• Discuss the relationship between science and society;
  • Come up with concrete recommendations on what has to be done in the short terms at a European level to reach the long term objectives;
  • Brainstorm and discuss concrete activities that the institutions engaged in the Permanent Platform of AC can develop to support this process from the bottom-up.

Under the auspices of the Irish Presidency of the Council of the EU, the Permanent Platform of AC is holding the second edition of the European Intersectoral Summit on Research and Innovation on the 25-26 February 2013. The Summit is organised with the participation of the Irish Ministry for Jobs, Enterprise and Innovation, Trinity College Dublin and the Irish Times.

The EISRI 2013 edition focusses on the influence of communication and media on Responsible Research and Innovation (RRI) and is designed to create a unique opportunity for intersectoral and interdisciplinary discussions.

The conference brings together leaders and key representatives of research institutions, businesses, media, NGOs, policy makers and professional science communicators to discuss and reflect on the relationship between science and society.

EISRI II presents high-level speakers including former heads of state and key representatives of the European institutions and national governments as well as leaders from leading research institutions, businesses and media. The dedicated workshops are designed to reflect the key issues in this area and to promote “out of the box” thinking and participatory processes.

The conference is being held at Trinity College Dublin, Ireland, from February 25 to February 26 2013.”

Research and Innovation: Commission widens search for expert advisors for Horizon 2020

Research and Innovation: Commission widens search for expert advisors for Horizon 2020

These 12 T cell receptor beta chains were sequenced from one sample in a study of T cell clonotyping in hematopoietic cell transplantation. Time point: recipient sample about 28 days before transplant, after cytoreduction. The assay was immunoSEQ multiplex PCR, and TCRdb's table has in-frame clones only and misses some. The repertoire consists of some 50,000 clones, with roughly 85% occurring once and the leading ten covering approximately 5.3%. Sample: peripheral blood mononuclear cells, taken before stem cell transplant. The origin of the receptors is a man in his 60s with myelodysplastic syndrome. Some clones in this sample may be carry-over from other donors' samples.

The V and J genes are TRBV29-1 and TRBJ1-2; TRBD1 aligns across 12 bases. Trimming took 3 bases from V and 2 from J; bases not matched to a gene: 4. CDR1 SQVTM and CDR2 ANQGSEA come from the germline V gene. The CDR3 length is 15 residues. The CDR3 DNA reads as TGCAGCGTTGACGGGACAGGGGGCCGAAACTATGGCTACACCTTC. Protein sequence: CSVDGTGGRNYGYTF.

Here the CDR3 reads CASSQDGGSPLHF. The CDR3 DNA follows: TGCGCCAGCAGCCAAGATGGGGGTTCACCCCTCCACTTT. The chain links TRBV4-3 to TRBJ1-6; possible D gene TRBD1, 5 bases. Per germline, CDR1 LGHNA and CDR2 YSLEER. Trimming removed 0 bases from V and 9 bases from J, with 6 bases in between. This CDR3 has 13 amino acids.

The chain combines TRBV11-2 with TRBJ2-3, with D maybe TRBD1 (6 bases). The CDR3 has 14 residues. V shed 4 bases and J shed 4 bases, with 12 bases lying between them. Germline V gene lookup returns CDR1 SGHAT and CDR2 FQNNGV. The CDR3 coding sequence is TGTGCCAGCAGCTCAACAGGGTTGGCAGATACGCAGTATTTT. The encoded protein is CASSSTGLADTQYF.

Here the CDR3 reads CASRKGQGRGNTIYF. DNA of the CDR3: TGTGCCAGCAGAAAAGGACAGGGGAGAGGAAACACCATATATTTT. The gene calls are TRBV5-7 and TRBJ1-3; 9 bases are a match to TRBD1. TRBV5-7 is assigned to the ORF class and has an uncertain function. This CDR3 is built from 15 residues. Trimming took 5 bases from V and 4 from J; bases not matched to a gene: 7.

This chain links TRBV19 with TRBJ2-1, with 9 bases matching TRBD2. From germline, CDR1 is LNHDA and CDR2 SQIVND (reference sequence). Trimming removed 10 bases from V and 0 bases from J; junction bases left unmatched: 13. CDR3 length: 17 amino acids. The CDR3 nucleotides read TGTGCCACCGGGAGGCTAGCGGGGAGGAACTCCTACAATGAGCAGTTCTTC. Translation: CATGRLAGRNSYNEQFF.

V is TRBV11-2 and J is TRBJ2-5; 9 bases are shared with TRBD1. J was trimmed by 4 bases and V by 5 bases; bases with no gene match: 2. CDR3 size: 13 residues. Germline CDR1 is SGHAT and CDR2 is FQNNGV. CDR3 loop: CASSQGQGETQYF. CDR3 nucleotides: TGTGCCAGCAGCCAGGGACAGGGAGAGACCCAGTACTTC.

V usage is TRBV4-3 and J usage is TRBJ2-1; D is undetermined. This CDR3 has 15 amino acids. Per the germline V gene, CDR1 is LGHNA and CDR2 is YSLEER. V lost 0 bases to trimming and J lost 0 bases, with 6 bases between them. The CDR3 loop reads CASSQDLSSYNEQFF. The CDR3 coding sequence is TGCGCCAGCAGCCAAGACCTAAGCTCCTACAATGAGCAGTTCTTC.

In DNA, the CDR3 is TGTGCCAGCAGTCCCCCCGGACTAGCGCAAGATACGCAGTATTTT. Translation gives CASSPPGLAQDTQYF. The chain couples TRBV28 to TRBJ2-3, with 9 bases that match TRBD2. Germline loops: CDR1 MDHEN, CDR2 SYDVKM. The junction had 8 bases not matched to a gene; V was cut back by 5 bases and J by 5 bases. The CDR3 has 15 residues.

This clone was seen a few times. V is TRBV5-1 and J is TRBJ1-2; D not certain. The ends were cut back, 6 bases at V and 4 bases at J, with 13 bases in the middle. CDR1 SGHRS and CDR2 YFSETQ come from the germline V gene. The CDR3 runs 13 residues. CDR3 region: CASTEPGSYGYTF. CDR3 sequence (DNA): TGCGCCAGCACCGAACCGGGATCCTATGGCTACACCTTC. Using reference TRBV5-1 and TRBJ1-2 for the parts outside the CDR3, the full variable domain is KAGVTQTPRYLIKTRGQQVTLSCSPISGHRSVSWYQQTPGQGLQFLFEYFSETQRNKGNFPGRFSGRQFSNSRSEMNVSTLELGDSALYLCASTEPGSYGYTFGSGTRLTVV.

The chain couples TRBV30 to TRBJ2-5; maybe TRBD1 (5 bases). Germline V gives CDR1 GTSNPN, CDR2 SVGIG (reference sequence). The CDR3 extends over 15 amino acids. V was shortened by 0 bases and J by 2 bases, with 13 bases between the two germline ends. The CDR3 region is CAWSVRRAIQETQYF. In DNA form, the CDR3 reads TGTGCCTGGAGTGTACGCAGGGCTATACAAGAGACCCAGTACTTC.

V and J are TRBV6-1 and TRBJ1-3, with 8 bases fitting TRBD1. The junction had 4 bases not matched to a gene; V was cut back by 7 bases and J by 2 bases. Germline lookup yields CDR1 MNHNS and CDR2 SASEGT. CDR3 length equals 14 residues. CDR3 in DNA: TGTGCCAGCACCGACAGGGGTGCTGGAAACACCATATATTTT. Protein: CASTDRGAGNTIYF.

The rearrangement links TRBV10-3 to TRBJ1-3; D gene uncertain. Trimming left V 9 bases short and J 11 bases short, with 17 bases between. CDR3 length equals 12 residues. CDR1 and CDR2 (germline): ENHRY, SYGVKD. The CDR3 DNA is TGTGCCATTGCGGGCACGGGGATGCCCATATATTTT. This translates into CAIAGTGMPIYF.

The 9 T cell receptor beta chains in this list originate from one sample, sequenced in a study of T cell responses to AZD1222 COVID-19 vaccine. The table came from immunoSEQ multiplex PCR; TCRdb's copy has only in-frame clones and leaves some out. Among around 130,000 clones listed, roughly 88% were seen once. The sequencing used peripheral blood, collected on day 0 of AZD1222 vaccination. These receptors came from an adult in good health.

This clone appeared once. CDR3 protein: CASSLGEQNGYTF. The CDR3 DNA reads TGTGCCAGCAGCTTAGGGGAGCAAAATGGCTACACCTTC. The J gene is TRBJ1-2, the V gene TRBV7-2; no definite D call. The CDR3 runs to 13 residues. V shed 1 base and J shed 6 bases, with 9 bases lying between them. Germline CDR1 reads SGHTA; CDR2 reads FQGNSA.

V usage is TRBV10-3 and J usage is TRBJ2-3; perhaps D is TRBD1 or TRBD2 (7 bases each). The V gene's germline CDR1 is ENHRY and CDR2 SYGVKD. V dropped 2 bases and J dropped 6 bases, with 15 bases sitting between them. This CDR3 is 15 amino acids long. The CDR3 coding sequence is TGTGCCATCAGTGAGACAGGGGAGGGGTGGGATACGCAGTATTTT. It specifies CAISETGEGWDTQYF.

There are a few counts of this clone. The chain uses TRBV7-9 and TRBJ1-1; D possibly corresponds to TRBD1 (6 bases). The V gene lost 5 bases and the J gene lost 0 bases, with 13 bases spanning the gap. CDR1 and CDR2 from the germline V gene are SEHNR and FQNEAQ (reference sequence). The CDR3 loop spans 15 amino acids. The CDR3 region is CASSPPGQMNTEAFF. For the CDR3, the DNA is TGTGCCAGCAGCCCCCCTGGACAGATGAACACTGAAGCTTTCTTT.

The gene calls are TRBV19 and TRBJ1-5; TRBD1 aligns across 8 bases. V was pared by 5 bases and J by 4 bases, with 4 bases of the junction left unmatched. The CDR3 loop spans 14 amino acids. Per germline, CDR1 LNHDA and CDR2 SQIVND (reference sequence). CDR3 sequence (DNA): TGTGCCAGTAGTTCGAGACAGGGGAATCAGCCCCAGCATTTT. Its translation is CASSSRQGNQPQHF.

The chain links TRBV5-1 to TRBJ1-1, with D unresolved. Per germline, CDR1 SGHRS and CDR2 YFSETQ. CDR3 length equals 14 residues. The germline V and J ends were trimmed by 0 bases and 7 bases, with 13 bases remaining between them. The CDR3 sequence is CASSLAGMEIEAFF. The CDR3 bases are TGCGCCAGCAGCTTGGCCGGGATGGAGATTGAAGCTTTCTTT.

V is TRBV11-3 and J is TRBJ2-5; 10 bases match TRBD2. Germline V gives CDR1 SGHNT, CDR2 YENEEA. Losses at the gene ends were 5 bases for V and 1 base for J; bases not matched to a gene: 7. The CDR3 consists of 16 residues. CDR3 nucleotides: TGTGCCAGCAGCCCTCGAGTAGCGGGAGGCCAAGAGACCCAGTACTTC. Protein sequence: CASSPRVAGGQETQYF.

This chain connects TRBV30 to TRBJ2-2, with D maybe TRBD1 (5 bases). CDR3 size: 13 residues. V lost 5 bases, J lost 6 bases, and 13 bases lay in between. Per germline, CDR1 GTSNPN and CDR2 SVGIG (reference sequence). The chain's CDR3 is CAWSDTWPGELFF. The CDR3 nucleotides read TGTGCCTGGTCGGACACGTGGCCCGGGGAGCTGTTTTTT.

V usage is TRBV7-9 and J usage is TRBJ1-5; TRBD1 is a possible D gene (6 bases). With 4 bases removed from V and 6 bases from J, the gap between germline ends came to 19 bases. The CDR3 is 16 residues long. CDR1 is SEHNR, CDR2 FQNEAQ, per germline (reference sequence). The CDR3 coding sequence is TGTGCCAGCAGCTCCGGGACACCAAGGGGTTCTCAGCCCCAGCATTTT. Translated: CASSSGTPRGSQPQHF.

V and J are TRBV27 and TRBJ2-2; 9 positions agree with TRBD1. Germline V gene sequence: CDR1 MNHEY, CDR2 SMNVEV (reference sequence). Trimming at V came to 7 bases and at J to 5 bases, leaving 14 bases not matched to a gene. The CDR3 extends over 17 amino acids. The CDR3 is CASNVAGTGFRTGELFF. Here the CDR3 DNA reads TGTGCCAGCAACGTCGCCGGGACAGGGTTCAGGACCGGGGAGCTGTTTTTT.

The EC is asking experts from all fields to participate in shaping the agenda of Horizon 2020. These people are going to advise what should be the themes of the Calls that should be launched in each societal challenge in the context of Horizon2020. It will be interesting to see how many nominations they will receive, who these people will be and how they will be selected. In any case these people will have a strong influence on how funding will be distributed over the next 7 years. Very strategic posts!

Overview of the presence and influence of interest groups in decision-making in the EU

[this was my essay for the European Integration course]

1. Introduction

From the very beginning of the European Union (EU), interest groups have been an important element in its evolution, an element inextricably interwoven with the functioning of European institutions. The term interest group (IG) is used to describe organisations or bodies that represent trade unions, firms, farmers, local and regional authorities, consumer groups, environmental and animal protection interests etc (Labdas, Mendrinou, Hatziyanni, 2009).
IG influence greatly contributes to the EU’s democratic legitimacy and to the formation a common reference framework for the various European public spheres. A coexistence of a variety of public spheres can be observed, which are evolving through complex interactions between the many different material and virtual factors that shape European policies (Labdas, Mendrinou, Hatziyanni, 2009).
As a result, the presence of economic and social IGs has been ever increasing since the mid-1980s, indicating that their political mobilisation has been indeed considerable. This increase has been partly due to the complexity of the EU’s multilevel governance and the central position of highly fragmented European institutions. As a result, a great range of access points has been available to these groups to exert their influence on the decision-making process.
In addition, due to the constant criticism of the democratic deficit (lack of accountability, transparency of decisions and participatory opportunities, Michalowitz (2007)), the European Commission (EC) has demonstrated increasing openness towards IGs (e.g. White Paper on Governance or the Transparency Initiative, Kohler-Koch and Finke (2007)). In fact, nowadays, any explanation of policy outcomes without mentioning the contribution of IGs would be incomplete, especially since the influence of policy outcomes is their main goal.